A Sporting Life
Tom Martin '61, P'86, '03, played 58 minutes of the 1961 Beanpot championship game. The two minutes he missed were spent in the penalty box, having been whistled for aggressive defense. Nearly completing an entire game is the stuff of legend, as is scoring the winning goal. "In my mind, I can still clearly see the open area of the net and the puck going in," he recalls.
Graduating with an accounting degree, the two-time all-American played for the 1964 U.S. Olympic hockey team and forged a successful career in financial management before executing a crossover as successful as any he had made on ice.
In 1982, Martin founded Cramer Productions when he purchased the video division of the electronics company for which he worked as a controller. Over the ensuing 28 years, Martin has grown the company into a full-service digital marketing firm with clients such as Staples and PricewaterhouseCoopers. As CEO and chairman, he oversees all operations. He also helped create several best-selling sports films, including the five-part documentary The Story of Golf, the critically-acclaimed Boston Red Sox: 100 Years of Baseball History, and Banner Years: The Official History of the Boston Garden, which won a New England Emmy Award.
Below, Martin shares his thoughts on life and BC:
What is the most satisfying moment in your professional life?
Overall, having seven children who are important contributors at Cramer.
In your personal life?
Being blessed with a wonderful wife for 49 years.
What is your best BC memory?
The relationships I had with hockey coach Snooks Kelley '28 and baseball coach Eddie Pellagrini.
What is your next goal?
To continue to work, stay healthy, and enjoy my grandchildren.
What is one thing everyone should do while at BC?
Mix with people outside their own circle.
How have you changed since graduation?
I have a greater respect for other points of view. When you're young, things are pretty black and white. Later on, you realize things are about 80 percent gray. I guess you could call that maturity.
Why did you decide to attend BC?
Snooks Kelley. I went to Cambridge Latin, and he was a teacher there. I had decided to go to Harvard and told my coach, who said I had to tell Mr. Kelley about my decision. Snooks brought me into the teachers' lounge and sat me down. After he talked with me, I figured I'd better tell Harvard I was going to BC.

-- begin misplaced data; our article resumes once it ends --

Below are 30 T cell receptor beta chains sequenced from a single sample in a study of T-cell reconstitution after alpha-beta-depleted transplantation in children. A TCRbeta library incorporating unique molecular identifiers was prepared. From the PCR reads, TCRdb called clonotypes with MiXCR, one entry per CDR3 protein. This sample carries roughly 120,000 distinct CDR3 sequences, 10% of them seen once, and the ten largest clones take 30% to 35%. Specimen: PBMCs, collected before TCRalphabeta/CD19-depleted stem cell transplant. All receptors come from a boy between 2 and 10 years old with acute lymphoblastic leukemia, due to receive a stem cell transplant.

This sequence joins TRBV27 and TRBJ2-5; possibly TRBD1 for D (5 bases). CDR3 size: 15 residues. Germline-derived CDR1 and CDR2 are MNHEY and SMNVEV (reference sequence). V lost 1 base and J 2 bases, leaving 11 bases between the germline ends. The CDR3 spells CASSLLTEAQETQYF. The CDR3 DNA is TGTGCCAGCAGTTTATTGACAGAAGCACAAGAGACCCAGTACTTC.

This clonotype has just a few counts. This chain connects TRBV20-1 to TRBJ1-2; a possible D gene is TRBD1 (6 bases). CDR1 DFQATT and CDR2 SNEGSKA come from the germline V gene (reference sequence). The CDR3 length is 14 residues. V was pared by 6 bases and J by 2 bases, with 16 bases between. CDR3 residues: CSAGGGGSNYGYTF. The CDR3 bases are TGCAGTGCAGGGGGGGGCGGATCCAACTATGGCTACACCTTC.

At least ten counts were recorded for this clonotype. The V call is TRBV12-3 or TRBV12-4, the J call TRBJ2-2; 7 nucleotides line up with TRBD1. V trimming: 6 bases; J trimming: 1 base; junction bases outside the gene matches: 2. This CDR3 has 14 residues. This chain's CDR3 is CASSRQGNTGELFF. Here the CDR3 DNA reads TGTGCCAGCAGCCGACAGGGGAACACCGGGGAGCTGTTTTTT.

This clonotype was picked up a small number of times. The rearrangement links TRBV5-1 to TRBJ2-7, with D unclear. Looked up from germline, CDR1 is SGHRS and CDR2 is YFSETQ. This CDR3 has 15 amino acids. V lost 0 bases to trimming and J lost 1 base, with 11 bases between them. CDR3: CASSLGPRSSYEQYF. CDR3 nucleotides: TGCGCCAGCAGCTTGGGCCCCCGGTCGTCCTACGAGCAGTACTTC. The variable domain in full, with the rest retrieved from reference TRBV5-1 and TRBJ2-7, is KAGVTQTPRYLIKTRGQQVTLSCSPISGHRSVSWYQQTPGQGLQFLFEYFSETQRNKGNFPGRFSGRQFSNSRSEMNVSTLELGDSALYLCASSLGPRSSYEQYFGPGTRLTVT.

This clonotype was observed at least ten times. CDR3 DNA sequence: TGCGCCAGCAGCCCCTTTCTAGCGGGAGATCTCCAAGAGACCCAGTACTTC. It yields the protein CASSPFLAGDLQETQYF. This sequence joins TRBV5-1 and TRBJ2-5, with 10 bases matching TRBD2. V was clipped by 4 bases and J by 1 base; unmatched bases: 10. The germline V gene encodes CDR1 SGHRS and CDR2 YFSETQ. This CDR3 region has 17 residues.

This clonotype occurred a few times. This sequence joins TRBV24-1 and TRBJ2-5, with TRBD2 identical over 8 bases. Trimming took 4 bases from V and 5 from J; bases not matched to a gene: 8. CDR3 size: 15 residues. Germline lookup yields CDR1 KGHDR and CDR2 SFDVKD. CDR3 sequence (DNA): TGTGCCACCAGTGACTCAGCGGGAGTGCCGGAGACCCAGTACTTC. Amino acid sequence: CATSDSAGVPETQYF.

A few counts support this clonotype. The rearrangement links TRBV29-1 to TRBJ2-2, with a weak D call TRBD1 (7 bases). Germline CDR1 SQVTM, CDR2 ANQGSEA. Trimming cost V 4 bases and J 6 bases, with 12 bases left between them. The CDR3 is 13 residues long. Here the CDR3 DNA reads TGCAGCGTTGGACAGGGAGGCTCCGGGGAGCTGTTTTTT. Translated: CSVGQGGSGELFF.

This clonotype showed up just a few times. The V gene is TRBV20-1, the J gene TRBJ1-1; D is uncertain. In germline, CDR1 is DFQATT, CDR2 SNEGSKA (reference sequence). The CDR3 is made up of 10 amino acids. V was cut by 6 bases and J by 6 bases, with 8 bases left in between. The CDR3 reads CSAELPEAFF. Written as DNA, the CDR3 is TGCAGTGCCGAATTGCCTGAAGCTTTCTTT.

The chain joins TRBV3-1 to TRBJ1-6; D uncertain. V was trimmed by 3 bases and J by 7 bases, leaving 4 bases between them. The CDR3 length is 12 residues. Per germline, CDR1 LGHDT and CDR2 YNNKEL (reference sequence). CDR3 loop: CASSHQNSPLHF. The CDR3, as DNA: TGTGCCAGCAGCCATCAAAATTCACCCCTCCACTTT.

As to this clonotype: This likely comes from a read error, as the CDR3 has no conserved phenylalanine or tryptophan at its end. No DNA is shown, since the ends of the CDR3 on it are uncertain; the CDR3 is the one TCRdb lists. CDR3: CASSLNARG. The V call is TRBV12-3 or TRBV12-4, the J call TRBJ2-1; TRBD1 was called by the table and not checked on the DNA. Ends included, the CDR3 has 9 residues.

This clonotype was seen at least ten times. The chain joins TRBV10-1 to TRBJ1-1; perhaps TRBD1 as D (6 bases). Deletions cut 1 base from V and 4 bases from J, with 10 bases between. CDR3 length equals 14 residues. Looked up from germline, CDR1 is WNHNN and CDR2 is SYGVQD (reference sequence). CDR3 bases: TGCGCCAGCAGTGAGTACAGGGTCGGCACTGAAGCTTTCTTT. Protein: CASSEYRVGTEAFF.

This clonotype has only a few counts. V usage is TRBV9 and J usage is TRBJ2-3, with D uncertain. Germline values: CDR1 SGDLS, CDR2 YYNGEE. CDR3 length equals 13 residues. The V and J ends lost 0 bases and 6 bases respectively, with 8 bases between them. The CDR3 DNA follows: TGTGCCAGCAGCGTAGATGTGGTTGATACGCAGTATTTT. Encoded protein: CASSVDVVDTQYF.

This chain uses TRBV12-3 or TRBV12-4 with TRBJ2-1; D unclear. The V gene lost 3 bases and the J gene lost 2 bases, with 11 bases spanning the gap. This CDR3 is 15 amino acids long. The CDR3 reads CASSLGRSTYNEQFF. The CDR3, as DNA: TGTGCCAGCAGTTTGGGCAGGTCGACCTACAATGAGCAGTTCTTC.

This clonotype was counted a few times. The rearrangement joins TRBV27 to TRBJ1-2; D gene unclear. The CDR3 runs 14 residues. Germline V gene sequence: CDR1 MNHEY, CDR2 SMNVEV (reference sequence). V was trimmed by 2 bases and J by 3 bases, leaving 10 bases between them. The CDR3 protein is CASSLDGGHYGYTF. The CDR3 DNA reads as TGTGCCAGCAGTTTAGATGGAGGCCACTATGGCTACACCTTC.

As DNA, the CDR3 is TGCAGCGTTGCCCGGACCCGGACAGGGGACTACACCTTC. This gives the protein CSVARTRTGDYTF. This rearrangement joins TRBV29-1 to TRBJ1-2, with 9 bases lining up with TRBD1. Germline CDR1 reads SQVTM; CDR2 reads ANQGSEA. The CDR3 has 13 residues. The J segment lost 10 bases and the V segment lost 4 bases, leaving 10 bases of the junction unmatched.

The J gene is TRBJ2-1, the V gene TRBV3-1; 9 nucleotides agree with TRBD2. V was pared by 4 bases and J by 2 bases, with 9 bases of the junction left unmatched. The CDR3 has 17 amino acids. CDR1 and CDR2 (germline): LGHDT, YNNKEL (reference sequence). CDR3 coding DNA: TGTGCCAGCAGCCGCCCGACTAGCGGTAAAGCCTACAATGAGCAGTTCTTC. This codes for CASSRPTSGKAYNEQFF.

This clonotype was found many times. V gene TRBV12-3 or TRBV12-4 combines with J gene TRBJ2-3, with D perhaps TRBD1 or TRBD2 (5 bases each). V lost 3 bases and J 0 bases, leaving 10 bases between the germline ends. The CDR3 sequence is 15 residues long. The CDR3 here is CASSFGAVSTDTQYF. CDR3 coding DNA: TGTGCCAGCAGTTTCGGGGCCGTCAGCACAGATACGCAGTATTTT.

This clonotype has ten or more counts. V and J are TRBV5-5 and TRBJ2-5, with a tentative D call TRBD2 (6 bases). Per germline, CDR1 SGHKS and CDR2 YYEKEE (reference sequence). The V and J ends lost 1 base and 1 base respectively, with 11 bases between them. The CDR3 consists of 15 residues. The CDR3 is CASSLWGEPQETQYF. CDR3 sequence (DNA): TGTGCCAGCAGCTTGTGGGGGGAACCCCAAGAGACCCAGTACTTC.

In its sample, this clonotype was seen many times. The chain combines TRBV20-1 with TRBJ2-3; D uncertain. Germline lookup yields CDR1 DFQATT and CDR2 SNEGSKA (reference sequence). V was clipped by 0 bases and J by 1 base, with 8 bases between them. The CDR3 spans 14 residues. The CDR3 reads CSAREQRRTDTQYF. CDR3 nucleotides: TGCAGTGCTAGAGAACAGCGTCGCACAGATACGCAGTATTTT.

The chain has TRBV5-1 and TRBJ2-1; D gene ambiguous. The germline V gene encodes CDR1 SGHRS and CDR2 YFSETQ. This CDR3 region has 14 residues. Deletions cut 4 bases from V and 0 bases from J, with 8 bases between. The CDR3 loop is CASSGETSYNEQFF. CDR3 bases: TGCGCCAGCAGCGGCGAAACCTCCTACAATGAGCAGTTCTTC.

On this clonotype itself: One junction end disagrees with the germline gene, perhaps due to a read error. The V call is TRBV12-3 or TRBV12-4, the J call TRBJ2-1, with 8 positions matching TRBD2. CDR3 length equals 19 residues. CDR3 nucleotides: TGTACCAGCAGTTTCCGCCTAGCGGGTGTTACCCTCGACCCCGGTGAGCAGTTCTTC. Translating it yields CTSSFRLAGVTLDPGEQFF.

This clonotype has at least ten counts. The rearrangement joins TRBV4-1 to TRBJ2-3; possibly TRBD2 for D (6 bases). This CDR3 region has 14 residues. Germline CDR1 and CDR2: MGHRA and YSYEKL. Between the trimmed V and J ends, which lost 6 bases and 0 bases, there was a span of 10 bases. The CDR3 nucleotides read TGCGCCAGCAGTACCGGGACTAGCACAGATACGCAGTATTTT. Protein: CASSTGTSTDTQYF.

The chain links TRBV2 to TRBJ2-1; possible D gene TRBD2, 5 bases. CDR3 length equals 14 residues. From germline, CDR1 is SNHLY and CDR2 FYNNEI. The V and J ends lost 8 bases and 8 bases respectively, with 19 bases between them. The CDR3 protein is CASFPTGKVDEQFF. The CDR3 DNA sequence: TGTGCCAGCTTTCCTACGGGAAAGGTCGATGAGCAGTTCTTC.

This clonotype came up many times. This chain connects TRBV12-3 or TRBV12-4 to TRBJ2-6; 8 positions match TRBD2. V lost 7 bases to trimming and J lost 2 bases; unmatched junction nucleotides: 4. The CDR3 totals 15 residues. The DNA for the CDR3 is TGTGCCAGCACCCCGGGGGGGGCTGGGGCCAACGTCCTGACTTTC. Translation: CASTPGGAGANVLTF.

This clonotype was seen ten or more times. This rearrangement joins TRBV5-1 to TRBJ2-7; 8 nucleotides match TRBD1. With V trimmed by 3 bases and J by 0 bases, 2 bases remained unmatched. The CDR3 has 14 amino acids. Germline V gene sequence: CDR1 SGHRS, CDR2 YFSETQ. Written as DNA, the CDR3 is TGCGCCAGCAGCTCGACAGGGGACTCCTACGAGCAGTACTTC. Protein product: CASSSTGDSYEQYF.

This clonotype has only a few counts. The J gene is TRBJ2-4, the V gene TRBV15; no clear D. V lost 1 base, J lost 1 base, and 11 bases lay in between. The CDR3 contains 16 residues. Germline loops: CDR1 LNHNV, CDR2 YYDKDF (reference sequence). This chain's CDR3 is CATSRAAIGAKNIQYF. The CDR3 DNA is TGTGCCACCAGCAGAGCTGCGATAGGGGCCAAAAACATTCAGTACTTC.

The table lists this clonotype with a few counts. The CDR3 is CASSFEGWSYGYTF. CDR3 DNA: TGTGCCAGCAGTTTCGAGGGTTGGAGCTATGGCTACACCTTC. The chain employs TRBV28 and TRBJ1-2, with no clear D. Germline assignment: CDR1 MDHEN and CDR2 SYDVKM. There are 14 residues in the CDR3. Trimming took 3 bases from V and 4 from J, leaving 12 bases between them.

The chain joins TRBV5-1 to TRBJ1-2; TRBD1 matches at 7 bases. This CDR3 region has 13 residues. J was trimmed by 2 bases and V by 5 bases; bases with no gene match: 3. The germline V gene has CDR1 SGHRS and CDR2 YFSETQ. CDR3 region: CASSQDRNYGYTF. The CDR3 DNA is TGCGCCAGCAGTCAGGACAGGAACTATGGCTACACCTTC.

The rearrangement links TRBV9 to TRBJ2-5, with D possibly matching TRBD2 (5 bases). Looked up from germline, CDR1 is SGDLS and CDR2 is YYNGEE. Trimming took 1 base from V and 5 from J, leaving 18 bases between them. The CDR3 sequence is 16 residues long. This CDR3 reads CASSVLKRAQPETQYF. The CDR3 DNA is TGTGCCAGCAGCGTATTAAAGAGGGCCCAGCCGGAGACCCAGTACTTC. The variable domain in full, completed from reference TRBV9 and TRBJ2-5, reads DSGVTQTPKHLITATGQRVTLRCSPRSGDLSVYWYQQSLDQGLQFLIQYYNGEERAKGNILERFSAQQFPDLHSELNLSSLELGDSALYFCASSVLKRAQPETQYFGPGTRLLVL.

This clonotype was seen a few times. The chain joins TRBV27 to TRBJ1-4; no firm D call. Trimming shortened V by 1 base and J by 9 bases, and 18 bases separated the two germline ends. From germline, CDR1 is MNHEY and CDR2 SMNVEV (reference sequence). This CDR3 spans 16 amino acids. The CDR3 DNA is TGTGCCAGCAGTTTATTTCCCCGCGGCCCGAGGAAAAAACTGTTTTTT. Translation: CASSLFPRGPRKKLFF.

What is the secret to success?
A good work ethic and integrity.
Where is your favorite spot on the Heights?
A little library that used to be in the basement of Fulton Hall, where I would study before hockey and baseball practice.
What would you do if you were BC president for a day?
Set up a day when the Board of Trustees and the Alumni Association members could meet together to share thoughts and ideas.
What was your first job?
I majored in accounting because I thought it would be a good foundation for law. I started at BU Law but dropped out after a semester for a chance to play for the national team at the 1962 World Ice Hockey Championship. After I finished with the team, I received an offer to work at Arthur Andersen and began there in April 1962.
As a commuter to campus, how long did a one-way trip take?
It was about a half hour from Cambridge. I had an educated thumb and later got enough money to buy an old, broken-down Ford.
How do you relax?
I'm an active guy so I don't spend a lot of time watching things. I play a lot of golf, and I find that the time I spend jogging and walking is very reflective.
What was your favorite BC class?
I really enjoyed a class in marketing. Got an A-.
What do you look forward to each day?
I appreciate coming to work and interacting with my colleagues, and I continue to exercise very actively.
What was your favorite BC activity?
Sports were pretty all consuming for me. I just enjoyed so much the camaraderie and spirit among my teammates. I still see Jim Logue '61, our goalie, and his wife almost every week.
What is something your friends don't know about you?
I think a lot of people think I'm outgoing, but I'm essentially a shy person.
How much can you sing of the BC fight song?
As a pledge to the business fraternity, I had to learn both verses. I could certainly do it then, but I’m a little rusty now.
Who would play you in the film version of your life?
Robert Redford, of course!
Between classes, where did you most often hang out?
It was that little library in Fulton. Lots of times, it was just me . . . and sometimes the custodian.